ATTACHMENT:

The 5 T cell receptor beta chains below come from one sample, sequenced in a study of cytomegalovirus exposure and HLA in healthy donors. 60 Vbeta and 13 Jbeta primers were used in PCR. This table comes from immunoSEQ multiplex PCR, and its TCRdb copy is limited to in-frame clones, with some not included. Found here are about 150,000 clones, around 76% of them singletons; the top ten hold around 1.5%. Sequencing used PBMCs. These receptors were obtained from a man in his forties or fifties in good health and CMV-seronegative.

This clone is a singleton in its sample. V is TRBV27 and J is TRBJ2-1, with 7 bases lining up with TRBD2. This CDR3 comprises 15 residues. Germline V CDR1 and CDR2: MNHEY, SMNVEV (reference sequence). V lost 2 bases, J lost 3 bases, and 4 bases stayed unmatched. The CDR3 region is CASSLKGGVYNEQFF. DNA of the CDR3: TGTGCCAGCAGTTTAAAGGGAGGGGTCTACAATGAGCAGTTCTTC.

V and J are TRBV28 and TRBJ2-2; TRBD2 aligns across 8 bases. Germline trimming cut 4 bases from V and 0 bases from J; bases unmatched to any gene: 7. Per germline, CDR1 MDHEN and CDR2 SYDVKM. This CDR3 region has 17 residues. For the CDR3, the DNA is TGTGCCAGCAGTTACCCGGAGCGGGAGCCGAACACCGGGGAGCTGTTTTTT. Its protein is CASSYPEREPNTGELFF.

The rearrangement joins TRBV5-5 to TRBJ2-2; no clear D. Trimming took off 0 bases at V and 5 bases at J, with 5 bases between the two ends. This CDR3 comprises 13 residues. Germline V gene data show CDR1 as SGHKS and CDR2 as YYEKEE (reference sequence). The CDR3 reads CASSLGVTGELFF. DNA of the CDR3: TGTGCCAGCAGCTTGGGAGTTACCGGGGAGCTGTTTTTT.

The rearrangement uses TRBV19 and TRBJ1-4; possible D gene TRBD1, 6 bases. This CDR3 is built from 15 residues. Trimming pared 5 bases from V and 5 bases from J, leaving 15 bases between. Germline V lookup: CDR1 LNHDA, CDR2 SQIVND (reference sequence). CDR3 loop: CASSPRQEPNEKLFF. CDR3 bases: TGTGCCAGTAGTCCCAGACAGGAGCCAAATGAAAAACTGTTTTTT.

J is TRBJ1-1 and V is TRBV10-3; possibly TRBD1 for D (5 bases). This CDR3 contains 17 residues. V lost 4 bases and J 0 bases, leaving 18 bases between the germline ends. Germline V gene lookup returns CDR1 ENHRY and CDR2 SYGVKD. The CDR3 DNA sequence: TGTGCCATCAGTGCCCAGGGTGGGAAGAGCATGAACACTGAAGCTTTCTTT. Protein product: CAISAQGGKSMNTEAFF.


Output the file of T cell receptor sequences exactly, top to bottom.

The 5 T cell receptor beta chains below come from one sample, sequenced in a study of cytomegalovirus exposure and HLA in healthy donors. 60 Vbeta and 13 Jbeta primers were used in PCR. This table comes from immunoSEQ multiplex PCR, and its TCRdb copy is limited to in-frame clones, with some not included. Found here are about 150,000 clones, around 76% of them singletons; the top ten hold around 1.5%. Sequencing used PBMCs. These receptors were obtained from a man in his forties or fifties in good health and CMV-seronegative.

This clone is a singleton in its sample. V is TRBV27 and J is TRBJ2-1, with 7 bases lining up with TRBD2. This CDR3 comprises 15 residues. Germline V CDR1 and CDR2: MNHEY, SMNVEV (reference sequence). V lost 2 bases, J lost 3 bases, and 4 bases stayed unmatched. The CDR3 region is CASSLKGGVYNEQFF. DNA of the CDR3: TGTGCCAGCAGTTTAAAGGGAGGGGTCTACAATGAGCAGTTCTTC.

V and J are TRBV28 and TRBJ2-2; TRBD2 aligns across 8 bases. Germline trimming cut 4 bases from V and 0 bases from J; bases unmatched to any gene: 7. Per germline, CDR1 MDHEN and CDR2 SYDVKM. This CDR3 region has 17 residues. For the CDR3, the DNA is TGTGCCAGCAGTTACCCGGAGCGGGAGCCGAACACCGGGGAGCTGTTTTTT. Its protein is CASSYPEREPNTGELFF.

The rearrangement joins TRBV5-5 to TRBJ2-2; no clear D. Trimming took off 0 bases at V and 5 bases at J, with 5 bases between the two ends. This CDR3 comprises 13 residues. Germline V gene data show CDR1 as SGHKS and CDR2 as YYEKEE (reference sequence). The CDR3 reads CASSLGVTGELFF. DNA of the CDR3: TGTGCCAGCAGCTTGGGAGTTACCGGGGAGCTGTTTTTT.

The rearrangement uses TRBV19 and TRBJ1-4; possible D gene TRBD1, 6 bases. This CDR3 is built from 15 residues. Trimming pared 5 bases from V and 5 bases from J, leaving 15 bases between. Germline V lookup: CDR1 LNHDA, CDR2 SQIVND (reference sequence). CDR3 loop: CASSPRQEPNEKLFF. CDR3 bases: TGTGCCAGTAGTCCCAGACAGGAGCCAAATGAAAAACTGTTTTTT.

J is TRBJ1-1 and V is TRBV10-3; possibly TRBD1 for D (5 bases). This CDR3 contains 17 residues. V lost 4 bases and J 0 bases, leaving 18 bases between the germline ends. Germline V gene lookup returns CDR1 ENHRY and CDR2 SYGVKD. The CDR3 DNA sequence: TGTGCCATCAGTGCCCAGGGTGGGAAGAGCATGAACACTGAAGCTTTCTTT. Protein product: CAISAQGGKSMNTEAFF.